Roy Thornton was in prison in 1934 when he learned of her death, his reaction was - "I'm glad they went out like they did. It's much better than being caught." In 1929, after the sudden break-down of her marriage, Bonnie lived with her mother and worked as a waitress in Dallas. One of her most regular customers in the café was postal worker Ted Hinton, who had a crush on Bonnie, and who would later join the Dallas Sheriff's Department in 1932.
He was one of six lawmen who participated in her 1934 ambush. In early 1929, Bonnie kept a diary, where she wrote of her loneliness, impatience with life in Dallas, and her love of talking pictures.
Clyde Barrow Edit
Clyde Chestnut Barrow (March 24, 1909 - May 23, 1934) was born into a relatively poor family in Ellis County, Texas, near Telico, a town southwest of Dallas. He was the fifth of seven children of Henry Basil Barrow (1874 - 1957) and Cumie T. Walker (1874 - 1943). The Barrows migrated to Dallas in the early 1920s due to a wave of resettlement from the impoverished nearby farms to the urban slum known as West Dallas. The family spent their first months in West Dallas living under their wagon. When father Henry had put together enough money to buy a tent, it was significant improvement for the Barrows.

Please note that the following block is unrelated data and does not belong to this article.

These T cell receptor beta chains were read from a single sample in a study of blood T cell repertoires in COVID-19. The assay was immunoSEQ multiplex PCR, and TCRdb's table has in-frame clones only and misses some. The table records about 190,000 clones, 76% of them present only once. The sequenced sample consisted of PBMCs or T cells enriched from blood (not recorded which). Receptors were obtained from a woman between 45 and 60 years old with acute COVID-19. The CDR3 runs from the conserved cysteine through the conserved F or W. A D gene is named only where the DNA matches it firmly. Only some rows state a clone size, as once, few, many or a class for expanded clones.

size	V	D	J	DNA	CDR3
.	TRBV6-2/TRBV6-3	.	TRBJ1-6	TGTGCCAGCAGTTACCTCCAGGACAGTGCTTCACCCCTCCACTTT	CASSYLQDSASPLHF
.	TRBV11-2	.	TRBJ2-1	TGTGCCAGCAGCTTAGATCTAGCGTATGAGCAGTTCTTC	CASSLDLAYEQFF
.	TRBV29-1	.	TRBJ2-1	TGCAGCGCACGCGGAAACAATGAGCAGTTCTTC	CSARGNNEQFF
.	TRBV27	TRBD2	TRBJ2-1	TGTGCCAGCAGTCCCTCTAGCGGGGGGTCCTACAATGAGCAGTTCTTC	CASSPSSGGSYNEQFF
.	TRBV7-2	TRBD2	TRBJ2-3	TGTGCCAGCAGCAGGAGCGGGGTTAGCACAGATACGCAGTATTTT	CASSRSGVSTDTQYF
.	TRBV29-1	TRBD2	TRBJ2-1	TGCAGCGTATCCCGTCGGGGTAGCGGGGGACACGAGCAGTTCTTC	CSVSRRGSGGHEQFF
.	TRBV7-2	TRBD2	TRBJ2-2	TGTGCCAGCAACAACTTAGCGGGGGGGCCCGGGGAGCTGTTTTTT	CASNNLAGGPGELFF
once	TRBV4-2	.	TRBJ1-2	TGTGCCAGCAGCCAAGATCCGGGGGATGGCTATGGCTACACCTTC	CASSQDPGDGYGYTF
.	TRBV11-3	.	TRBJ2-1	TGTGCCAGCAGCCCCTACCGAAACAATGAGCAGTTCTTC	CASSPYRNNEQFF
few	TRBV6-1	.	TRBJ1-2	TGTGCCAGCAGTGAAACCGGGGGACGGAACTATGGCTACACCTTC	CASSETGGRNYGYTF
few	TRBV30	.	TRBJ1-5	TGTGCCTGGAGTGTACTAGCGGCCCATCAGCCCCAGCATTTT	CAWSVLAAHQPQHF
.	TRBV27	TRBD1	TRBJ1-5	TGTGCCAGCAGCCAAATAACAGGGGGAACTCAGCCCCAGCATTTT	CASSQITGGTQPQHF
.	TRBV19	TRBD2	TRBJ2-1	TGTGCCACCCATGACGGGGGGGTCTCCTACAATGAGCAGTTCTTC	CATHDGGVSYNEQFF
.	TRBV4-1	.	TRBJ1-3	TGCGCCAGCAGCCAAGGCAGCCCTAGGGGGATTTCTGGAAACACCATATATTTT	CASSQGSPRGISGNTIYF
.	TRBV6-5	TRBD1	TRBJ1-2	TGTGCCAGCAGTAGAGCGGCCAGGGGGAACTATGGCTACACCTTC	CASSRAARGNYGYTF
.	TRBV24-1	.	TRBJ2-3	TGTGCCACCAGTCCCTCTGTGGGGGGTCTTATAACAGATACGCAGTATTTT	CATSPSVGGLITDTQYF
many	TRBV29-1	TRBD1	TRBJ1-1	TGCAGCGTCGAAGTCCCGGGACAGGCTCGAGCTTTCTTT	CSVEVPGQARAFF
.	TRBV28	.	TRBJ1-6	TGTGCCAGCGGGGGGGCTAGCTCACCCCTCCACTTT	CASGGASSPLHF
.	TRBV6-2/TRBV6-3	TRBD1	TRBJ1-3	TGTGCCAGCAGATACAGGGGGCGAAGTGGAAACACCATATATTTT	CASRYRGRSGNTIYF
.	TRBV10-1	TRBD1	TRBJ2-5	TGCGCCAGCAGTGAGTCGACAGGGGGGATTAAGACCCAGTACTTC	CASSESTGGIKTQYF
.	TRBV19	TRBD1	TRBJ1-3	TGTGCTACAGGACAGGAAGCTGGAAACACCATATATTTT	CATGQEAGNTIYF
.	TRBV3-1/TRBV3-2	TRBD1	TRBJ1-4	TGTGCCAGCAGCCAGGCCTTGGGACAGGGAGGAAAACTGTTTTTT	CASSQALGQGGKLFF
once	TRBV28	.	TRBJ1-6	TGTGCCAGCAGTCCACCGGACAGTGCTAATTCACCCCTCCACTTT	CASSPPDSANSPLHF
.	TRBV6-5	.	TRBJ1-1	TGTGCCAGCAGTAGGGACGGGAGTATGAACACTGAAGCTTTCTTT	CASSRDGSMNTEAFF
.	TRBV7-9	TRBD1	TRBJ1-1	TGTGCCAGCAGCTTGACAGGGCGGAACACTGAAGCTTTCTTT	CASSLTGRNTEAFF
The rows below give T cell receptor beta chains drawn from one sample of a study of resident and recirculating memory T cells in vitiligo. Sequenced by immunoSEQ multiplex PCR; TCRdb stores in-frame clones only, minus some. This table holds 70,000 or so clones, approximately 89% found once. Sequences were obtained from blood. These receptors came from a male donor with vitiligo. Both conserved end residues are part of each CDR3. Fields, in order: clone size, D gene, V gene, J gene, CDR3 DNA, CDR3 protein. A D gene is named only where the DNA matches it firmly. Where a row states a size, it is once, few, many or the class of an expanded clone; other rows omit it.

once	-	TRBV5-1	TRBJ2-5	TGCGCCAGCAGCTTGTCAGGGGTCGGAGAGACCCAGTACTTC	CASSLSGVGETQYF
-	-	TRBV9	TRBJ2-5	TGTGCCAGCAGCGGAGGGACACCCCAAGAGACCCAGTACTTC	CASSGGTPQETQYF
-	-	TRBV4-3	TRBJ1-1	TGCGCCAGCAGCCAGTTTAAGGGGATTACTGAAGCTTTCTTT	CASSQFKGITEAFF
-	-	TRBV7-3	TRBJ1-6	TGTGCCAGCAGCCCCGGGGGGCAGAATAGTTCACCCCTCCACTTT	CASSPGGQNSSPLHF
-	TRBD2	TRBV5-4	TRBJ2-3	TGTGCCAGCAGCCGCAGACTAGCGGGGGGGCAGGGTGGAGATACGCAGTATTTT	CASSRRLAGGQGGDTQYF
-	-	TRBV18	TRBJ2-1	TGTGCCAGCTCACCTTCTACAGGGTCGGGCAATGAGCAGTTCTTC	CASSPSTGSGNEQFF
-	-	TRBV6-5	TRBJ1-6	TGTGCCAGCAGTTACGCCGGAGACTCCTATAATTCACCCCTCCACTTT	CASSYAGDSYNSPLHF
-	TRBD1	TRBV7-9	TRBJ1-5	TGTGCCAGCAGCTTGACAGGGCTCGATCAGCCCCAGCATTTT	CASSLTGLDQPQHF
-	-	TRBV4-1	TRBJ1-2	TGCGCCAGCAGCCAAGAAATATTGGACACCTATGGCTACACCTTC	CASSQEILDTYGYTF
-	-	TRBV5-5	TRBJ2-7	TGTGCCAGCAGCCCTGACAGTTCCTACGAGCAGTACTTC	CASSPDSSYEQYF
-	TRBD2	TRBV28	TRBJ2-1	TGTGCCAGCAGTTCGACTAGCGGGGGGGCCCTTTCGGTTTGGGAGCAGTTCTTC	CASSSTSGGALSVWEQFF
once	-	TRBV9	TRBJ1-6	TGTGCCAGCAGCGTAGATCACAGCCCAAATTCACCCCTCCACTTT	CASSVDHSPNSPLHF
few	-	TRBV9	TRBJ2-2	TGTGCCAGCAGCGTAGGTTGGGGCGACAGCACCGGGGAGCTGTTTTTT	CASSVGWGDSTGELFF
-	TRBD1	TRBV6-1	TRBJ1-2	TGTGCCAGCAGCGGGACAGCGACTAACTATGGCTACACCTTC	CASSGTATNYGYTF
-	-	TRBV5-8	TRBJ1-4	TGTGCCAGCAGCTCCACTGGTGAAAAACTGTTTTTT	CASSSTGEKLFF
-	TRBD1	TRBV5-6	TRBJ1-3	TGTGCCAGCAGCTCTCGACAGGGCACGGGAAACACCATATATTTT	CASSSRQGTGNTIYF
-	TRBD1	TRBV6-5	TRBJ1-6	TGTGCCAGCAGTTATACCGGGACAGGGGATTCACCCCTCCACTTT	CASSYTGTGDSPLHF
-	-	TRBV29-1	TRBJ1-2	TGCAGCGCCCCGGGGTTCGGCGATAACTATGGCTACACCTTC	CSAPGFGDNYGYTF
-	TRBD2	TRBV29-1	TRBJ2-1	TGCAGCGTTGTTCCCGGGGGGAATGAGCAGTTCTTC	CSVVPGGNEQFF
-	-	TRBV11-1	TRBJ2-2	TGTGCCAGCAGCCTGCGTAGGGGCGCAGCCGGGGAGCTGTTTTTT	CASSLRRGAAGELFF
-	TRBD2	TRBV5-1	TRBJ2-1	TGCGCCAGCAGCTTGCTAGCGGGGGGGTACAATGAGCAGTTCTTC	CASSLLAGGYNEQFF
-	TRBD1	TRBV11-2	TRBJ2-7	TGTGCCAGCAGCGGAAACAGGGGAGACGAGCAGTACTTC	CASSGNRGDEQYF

Clyde was first arrested in late 1926, after running when police confronted him over a rental car he had failed to return on time. His second arrest occurred with his older brother Marvin "Buck" Barrow (March 14, 1903 - July 29, 1933), booked for possession of stolen goods (turkeys). Despite having legitimate jobs between 1927 through 1929, he also cracked safes, robbed stores, and stole cars. After sequential arrests in 1928 and 1929, he was sent to Eastham Prison Farm in April 1930. While in prison, Barrow had been beaten by guards and raped repeatedly by Ed Crowder, a fellow inmate. The abuse stopped when Clyde used a lead pipe to crush Crowder's skull, another inmate serving a life sentence took the fall. This has been widely credited as Clyde Barrow's first killing. Eventually, Barrow convinced an inmate to use an axe to chop off two of Barrow's toes to avoid hard labor in the fields; he would walk with a limp for the rest of his life as a result. Without his knowledge, Barrow's mother Cumie had successfully petitioned a release for him, just six days after his intentional injury.
Barrow was finally paroled on February 2, 1932. He emerged from Eastham a hardened and bitter criminal. His sister Marie said, "Something awful sure must have happened to him in prison because he wasn't the same person when he got out." Ralph Fults, a fellow inmate and later escapee, claimed he watched Clyde "change from a schoolboy to a rattlesnake."